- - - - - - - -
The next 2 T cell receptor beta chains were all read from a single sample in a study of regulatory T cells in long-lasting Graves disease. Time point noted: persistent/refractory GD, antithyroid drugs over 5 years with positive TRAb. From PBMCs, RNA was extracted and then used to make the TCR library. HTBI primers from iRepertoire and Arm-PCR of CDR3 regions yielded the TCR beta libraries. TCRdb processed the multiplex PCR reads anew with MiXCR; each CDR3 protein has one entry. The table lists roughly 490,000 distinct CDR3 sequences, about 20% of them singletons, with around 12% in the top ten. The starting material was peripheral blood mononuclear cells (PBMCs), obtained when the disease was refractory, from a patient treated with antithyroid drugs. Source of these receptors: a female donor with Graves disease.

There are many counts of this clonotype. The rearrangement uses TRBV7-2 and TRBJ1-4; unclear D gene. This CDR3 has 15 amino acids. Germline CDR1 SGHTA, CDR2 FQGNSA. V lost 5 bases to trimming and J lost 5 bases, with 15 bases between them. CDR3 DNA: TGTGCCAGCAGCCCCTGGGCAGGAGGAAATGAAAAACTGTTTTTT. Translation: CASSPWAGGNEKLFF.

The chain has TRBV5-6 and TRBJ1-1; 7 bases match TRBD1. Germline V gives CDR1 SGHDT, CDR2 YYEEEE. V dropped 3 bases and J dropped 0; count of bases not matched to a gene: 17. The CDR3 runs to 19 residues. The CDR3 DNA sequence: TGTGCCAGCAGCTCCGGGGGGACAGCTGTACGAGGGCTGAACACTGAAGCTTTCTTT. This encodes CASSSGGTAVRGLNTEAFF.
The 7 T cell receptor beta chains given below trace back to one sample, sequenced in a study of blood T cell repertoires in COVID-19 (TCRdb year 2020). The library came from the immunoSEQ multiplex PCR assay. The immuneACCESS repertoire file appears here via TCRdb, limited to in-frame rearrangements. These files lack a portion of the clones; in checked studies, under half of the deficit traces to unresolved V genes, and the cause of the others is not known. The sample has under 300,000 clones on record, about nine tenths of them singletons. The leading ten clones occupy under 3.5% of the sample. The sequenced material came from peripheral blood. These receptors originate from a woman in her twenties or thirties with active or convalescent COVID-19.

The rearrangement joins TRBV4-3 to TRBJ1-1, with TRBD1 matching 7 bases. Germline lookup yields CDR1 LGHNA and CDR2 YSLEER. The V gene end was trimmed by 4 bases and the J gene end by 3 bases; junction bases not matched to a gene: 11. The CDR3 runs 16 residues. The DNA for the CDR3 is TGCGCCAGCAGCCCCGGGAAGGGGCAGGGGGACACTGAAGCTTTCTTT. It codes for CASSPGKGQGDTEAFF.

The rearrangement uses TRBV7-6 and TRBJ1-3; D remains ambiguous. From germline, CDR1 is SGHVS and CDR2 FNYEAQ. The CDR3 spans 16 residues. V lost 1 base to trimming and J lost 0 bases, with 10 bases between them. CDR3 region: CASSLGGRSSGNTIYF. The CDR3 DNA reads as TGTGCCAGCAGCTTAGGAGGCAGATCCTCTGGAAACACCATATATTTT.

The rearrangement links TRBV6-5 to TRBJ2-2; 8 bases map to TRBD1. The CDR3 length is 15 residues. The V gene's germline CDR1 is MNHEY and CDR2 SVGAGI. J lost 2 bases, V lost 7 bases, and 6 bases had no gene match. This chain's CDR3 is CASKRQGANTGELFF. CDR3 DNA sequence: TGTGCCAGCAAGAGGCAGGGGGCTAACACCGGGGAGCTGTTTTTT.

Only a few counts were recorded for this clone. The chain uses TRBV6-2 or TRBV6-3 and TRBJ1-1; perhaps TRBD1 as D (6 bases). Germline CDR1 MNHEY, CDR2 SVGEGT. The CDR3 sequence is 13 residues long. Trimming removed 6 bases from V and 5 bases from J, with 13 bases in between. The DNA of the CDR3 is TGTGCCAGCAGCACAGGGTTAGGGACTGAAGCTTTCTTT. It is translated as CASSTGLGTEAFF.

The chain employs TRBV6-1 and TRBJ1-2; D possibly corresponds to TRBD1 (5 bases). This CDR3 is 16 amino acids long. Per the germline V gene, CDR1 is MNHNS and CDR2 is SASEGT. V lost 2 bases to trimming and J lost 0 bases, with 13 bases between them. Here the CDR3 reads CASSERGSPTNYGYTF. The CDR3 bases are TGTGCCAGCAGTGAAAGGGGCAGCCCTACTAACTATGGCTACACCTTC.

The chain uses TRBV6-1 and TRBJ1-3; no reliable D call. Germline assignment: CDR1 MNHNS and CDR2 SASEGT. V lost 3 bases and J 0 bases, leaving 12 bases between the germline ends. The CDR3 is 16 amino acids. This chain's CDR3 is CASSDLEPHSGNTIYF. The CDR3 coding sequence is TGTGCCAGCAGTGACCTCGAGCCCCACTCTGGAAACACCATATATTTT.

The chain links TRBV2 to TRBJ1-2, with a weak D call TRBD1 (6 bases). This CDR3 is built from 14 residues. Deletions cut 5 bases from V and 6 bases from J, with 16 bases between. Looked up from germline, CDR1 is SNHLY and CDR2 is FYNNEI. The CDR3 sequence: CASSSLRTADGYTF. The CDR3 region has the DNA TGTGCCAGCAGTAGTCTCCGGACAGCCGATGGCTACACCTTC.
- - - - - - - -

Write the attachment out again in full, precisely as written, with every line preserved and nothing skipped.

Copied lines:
The next 2 T cell receptor beta chains were all read from a single sample in a study of regulatory T cells in long-lasting Graves disease. Time point noted: persistent/refractory GD, antithyroid drugs over 5 years with positive TRAb. From PBMCs, RNA was extracted and then used to make the TCR library. HTBI primers from iRepertoire and Arm-PCR of CDR3 regions yielded the TCR beta libraries. TCRdb processed the multiplex PCR reads anew with MiXCR; each CDR3 protein has one entry. The table lists roughly 490,000 distinct CDR3 sequences, about 20% of them singletons, with around 12% in the top ten. The starting material was peripheral blood mononuclear cells (PBMCs), obtained when the disease was refractory, from a patient treated with antithyroid drugs. Source of these receptors: a female donor with Graves disease.

There are many counts of this clonotype. The rearrangement uses TRBV7-2 and TRBJ1-4; unclear D gene. This CDR3 has 15 amino acids. Germline CDR1 SGHTA, CDR2 FQGNSA. V lost 5 bases to trimming and J lost 5 bases, with 15 bases between them. CDR3 DNA: TGTGCCAGCAGCCCCTGGGCAGGAGGAAATGAAAAACTGTTTTTT. Translation: CASSPWAGGNEKLFF.

The chain has TRBV5-6 and TRBJ1-1; 7 bases match TRBD1. Germline V gives CDR1 SGHDT, CDR2 YYEEEE. V dropped 3 bases and J dropped 0; count of bases not matched to a gene: 17. The CDR3 runs to 19 residues. The CDR3 DNA sequence: TGTGCCAGCAGCTCCGGGGGGACAGCTGTACGAGGGCTGAACACTGAAGCTTTCTTT. This encodes CASSSGGTAVRGLNTEAFF.
The 7 T cell receptor beta chains given below trace back to one sample, sequenced in a study of blood T cell repertoires in COVID-19 (TCRdb year 2020). The library came from the immunoSEQ multiplex PCR assay. The immuneACCESS repertoire file appears here via TCRdb, limited to in-frame rearrangements. These files lack a portion of the clones; in checked studies, under half of the deficit traces to unresolved V genes, and the cause of the others is not known. The sample has under 300,000 clones on record, about nine tenths of them singletons. The leading ten clones occupy under 3.5% of the sample. The sequenced material came from peripheral blood. These receptors originate from a woman in her twenties or thirties with active or convalescent COVID-19.

The rearrangement joins TRBV4-3 to TRBJ1-1, with TRBD1 matching 7 bases. Germline lookup yields CDR1 LGHNA and CDR2 YSLEER. The V gene end was trimmed by 4 bases and the J gene end by 3 bases; junction bases not matched to a gene: 11. The CDR3 runs 16 residues. The DNA for the CDR3 is TGCGCCAGCAGCCCCGGGAAGGGGCAGGGGGACACTGAAGCTTTCTTT. It codes for CASSPGKGQGDTEAFF.

The rearrangement uses TRBV7-6 and TRBJ1-3; D remains ambiguous. From germline, CDR1 is SGHVS and CDR2 FNYEAQ. The CDR3 spans 16 residues. V lost 1 base to trimming and J lost 0 bases, with 10 bases between them. CDR3 region: CASSLGGRSSGNTIYF. The CDR3 DNA reads as TGTGCCAGCAGCTTAGGAGGCAGATCCTCTGGAAACACCATATATTTT.

The rearrangement links TRBV6-5 to TRBJ2-2; 8 bases map to TRBD1. The CDR3 length is 15 residues. The V gene's germline CDR1 is MNHEY and CDR2 SVGAGI. J lost 2 bases, V lost 7 bases, and 6 bases had no gene match. This chain's CDR3 is CASKRQGANTGELFF. CDR3 DNA sequence: TGTGCCAGCAAGAGGCAGGGGGCTAACACCGGGGAGCTGTTTTTT.

Only a few counts were recorded for this clone. The chain uses TRBV6-2 or TRBV6-3 and TRBJ1-1; perhaps TRBD1 as D (6 bases). Germline CDR1 MNHEY, CDR2 SVGEGT. The CDR3 sequence is 13 residues long. Trimming removed 6 bases from V and 5 bases from J, with 13 bases in between. The DNA of the CDR3 is TGTGCCAGCAGCACAGGGTTAGGGACTGAAGCTTTCTTT. It is translated as CASSTGLGTEAFF.

The chain employs TRBV6-1 and TRBJ1-2; D possibly corresponds to TRBD1 (5 bases). This CDR3 is 16 amino acids long. Per the germline V gene, CDR1 is MNHNS and CDR2 is SASEGT. V lost 2 bases to trimming and J lost 0 bases, with 13 bases between them. Here the CDR3 reads CASSERGSPTNYGYTF. The CDR3 bases are TGTGCCAGCAGTGAAAGGGGCAGCCCTACTAACTATGGCTACACCTTC.

The chain uses TRBV6-1 and TRBJ1-3; no reliable D call. Germline assignment: CDR1 MNHNS and CDR2 SASEGT. V lost 3 bases and J 0 bases, leaving 12 bases between the germline ends. The CDR3 is 16 amino acids. This chain's CDR3 is CASSDLEPHSGNTIYF. The CDR3 coding sequence is TGTGCCAGCAGTGACCTCGAGCCCCACTCTGGAAACACCATATATTTT.

The chain links TRBV2 to TRBJ1-2, with a weak D call TRBD1 (6 bases). This CDR3 is built from 14 residues. Deletions cut 5 bases from V and 6 bases from J, with 16 bases between. Looked up from germline, CDR1 is SNHLY and CDR2 is FYNNEI. The CDR3 sequence: CASSSLRTADGYTF. The CDR3 region has the DNA TGTGCCAGCAGTAGTCTCCGGACAGCCGATGGCTACACCTTC.